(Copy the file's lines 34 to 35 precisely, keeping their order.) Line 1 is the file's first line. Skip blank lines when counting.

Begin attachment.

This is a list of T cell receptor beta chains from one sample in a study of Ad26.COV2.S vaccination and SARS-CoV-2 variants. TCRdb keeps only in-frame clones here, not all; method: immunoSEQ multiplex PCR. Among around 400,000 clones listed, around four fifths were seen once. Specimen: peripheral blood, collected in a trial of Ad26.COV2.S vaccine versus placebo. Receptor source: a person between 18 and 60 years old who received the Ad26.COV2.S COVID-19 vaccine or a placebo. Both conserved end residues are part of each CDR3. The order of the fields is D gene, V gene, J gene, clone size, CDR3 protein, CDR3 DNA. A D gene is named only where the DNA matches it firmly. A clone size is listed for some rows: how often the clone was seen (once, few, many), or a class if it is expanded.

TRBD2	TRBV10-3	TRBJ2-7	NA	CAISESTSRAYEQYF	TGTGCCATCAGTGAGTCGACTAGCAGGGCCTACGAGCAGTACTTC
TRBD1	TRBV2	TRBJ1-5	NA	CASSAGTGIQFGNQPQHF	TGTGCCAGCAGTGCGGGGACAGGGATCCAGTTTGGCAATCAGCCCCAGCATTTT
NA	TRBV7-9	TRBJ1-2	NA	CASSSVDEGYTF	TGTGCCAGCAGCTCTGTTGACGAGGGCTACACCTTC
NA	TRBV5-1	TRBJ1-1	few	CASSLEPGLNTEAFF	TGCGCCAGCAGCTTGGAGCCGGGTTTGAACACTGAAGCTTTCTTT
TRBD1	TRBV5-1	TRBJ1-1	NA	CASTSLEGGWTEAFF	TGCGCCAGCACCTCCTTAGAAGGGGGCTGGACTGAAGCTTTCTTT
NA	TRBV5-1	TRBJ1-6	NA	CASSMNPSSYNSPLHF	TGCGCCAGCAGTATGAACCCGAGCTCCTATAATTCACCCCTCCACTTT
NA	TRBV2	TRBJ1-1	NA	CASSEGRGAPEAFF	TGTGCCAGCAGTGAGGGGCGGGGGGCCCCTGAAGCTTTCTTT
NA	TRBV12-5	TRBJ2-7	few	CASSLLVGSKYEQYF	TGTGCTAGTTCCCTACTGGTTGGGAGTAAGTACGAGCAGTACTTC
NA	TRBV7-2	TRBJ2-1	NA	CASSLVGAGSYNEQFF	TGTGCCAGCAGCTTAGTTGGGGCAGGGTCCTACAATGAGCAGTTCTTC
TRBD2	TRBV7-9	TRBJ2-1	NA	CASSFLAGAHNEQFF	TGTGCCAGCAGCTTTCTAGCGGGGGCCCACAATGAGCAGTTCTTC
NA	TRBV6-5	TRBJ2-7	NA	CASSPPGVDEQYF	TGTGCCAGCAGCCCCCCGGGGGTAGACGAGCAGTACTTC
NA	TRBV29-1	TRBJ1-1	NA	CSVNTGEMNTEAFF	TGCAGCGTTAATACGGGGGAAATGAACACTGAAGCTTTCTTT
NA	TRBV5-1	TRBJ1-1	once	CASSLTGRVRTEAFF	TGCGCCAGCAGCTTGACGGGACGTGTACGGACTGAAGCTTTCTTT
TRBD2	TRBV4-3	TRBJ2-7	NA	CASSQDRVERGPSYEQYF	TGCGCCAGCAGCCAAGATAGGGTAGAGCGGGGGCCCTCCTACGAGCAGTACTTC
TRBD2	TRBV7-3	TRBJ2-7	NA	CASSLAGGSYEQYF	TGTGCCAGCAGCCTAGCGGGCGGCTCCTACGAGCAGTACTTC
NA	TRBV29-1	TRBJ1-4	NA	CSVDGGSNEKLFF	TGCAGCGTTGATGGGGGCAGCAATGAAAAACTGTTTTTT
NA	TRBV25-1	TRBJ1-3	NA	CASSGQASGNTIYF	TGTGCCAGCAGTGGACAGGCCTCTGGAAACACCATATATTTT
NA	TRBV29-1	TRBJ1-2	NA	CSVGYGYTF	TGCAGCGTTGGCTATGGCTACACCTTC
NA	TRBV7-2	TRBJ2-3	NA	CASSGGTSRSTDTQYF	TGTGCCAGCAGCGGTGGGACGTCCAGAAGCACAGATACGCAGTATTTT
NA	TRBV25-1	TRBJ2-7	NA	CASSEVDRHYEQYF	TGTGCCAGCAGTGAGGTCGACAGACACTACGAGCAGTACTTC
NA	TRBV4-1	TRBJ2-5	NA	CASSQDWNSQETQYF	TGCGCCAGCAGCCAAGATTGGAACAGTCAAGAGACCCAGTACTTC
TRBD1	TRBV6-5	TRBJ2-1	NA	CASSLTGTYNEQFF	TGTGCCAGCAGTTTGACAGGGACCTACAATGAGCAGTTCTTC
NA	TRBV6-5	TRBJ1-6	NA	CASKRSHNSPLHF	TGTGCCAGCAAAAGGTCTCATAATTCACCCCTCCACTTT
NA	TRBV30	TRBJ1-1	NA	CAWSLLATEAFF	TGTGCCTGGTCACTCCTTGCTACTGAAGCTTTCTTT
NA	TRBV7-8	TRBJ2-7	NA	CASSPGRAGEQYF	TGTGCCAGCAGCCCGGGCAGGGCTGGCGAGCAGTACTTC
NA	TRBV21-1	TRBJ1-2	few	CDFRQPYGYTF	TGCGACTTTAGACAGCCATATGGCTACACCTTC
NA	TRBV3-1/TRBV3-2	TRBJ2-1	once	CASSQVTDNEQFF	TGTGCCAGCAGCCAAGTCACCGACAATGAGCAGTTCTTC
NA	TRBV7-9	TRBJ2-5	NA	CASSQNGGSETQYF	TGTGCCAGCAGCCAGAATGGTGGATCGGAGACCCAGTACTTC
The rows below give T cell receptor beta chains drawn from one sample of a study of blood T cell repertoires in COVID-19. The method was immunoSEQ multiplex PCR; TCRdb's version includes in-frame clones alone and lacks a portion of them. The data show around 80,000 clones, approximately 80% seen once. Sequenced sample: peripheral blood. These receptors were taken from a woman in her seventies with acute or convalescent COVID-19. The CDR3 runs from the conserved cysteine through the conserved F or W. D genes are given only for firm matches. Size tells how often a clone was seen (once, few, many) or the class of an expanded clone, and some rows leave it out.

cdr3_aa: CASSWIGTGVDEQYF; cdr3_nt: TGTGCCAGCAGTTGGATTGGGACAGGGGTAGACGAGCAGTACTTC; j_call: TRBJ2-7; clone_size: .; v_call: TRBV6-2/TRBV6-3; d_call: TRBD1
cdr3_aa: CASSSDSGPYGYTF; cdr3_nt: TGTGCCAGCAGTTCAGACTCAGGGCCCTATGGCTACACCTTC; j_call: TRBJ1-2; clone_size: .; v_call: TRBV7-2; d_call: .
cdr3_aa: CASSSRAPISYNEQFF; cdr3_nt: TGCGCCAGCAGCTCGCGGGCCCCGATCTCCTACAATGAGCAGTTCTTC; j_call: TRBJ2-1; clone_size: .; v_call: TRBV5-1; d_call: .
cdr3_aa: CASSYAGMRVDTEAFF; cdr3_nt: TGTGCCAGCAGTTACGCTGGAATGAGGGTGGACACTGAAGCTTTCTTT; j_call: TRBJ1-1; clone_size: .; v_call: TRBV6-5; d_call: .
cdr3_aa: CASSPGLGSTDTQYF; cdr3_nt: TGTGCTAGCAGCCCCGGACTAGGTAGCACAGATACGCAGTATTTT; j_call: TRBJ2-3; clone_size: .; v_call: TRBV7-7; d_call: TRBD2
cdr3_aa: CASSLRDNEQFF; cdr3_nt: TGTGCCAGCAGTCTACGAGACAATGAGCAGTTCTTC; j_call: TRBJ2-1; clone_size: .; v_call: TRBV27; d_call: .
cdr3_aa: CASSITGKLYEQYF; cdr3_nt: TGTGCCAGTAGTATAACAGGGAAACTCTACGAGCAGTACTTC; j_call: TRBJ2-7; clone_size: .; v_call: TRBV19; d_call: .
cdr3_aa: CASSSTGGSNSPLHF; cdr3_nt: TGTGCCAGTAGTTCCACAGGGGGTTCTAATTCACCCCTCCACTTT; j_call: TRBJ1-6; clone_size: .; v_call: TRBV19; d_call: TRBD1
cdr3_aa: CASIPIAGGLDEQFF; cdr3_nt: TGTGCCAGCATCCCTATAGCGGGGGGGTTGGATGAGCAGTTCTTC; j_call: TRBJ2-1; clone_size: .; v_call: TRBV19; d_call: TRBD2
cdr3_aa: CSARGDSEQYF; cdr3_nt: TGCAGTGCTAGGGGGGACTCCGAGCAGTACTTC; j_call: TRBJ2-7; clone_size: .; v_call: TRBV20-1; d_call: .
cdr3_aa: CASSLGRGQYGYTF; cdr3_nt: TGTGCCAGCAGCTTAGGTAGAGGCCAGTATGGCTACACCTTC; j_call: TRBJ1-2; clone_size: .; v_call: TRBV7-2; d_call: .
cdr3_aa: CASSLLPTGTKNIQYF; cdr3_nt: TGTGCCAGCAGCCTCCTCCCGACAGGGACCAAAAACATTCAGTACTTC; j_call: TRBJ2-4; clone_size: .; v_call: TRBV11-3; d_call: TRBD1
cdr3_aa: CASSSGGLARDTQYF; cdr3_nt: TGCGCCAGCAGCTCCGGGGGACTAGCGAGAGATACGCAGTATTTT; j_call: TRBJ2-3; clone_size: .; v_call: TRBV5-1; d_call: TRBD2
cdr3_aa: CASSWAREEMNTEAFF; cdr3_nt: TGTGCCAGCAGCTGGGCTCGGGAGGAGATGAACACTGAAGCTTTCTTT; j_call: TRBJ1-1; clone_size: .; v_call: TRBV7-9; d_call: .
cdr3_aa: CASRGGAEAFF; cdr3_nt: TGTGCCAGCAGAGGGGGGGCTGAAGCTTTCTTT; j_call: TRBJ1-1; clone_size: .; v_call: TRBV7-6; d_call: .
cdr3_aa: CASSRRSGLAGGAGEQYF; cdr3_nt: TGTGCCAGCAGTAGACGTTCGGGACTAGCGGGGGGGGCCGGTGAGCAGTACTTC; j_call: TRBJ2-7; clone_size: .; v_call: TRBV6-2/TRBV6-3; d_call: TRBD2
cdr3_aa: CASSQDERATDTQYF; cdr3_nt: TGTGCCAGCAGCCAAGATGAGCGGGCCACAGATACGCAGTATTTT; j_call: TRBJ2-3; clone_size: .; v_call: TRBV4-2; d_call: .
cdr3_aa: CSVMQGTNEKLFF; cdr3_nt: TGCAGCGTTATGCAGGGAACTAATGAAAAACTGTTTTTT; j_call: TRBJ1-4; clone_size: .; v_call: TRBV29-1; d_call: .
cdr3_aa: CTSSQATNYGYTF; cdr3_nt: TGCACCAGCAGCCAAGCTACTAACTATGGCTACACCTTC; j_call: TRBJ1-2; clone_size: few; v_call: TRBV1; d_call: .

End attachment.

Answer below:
cdr3_aa: CASSYAGMRVDTEAFF; cdr3_nt: TGTGCCAGCAGTTACGCTGGAATGAGGGTGGACACTGAAGCTTTCTTT; j_call: TRBJ1-1; clone_size: .; v_call: TRBV6-5; d_call: .
cdr3_aa: CASSPGLGSTDTQYF; cdr3_nt: TGTGCTAGCAGCCCCGGACTAGGTAGCACAGATACGCAGTATTTT; j_call: TRBJ2-3; clone_size: .; v_call: TRBV7-7; d_call: TRBD2